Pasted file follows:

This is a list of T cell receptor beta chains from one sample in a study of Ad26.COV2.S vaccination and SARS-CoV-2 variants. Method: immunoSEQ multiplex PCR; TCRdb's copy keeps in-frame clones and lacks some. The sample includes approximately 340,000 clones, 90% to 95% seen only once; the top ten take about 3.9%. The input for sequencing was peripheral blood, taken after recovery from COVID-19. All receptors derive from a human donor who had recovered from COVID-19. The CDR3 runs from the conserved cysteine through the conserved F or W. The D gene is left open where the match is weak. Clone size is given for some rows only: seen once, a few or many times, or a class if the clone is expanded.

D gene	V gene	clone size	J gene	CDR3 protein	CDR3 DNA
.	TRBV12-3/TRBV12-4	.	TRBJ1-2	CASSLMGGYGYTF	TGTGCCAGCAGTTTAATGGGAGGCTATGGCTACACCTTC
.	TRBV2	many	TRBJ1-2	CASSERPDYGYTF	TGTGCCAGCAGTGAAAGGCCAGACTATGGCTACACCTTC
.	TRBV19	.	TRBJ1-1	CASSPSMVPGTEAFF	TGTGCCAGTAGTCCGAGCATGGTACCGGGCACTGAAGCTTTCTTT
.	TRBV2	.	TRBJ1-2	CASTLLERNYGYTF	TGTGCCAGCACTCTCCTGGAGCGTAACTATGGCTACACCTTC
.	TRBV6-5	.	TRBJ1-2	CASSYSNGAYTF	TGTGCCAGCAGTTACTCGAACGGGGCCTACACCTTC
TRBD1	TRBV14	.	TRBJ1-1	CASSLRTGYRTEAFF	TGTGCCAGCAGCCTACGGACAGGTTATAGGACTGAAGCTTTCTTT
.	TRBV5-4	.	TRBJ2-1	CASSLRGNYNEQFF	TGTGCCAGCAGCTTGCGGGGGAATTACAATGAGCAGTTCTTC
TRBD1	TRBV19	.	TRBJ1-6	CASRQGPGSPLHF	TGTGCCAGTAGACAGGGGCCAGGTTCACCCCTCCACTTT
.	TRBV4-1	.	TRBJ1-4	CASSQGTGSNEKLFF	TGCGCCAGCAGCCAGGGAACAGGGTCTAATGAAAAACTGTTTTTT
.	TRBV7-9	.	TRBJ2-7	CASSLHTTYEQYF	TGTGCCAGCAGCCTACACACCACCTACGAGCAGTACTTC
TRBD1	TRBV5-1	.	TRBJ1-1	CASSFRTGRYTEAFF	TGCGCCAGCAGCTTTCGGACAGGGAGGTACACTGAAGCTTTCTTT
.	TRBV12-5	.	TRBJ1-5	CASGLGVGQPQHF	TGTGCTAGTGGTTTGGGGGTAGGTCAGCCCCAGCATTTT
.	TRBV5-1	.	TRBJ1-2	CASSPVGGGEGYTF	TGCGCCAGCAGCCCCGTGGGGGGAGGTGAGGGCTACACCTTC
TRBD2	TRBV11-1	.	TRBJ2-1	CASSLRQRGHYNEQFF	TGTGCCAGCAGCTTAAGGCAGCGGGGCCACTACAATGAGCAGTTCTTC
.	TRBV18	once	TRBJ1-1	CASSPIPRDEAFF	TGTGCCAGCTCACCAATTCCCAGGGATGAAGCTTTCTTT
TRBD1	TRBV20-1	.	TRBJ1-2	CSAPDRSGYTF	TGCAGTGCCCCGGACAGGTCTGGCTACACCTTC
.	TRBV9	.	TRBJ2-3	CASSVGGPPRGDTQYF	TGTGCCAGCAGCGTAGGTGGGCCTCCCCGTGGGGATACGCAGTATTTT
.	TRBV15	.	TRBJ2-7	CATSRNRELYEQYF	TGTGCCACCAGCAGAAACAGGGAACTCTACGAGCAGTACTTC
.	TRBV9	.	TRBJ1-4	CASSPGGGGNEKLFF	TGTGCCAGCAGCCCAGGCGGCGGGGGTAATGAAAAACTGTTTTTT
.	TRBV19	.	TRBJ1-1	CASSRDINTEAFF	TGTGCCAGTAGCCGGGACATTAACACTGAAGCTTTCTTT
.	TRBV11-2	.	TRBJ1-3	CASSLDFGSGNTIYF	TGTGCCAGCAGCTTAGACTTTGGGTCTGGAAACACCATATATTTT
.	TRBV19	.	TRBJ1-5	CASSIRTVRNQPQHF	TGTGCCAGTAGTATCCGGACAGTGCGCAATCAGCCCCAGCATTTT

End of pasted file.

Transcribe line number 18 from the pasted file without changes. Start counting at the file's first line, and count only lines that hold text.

TRBD1	TRBV20-1	.	TRBJ1-2	CSAPDRSGYTF	TGCAGTGCCCCGGACAGGTCTGGCTACACCTTC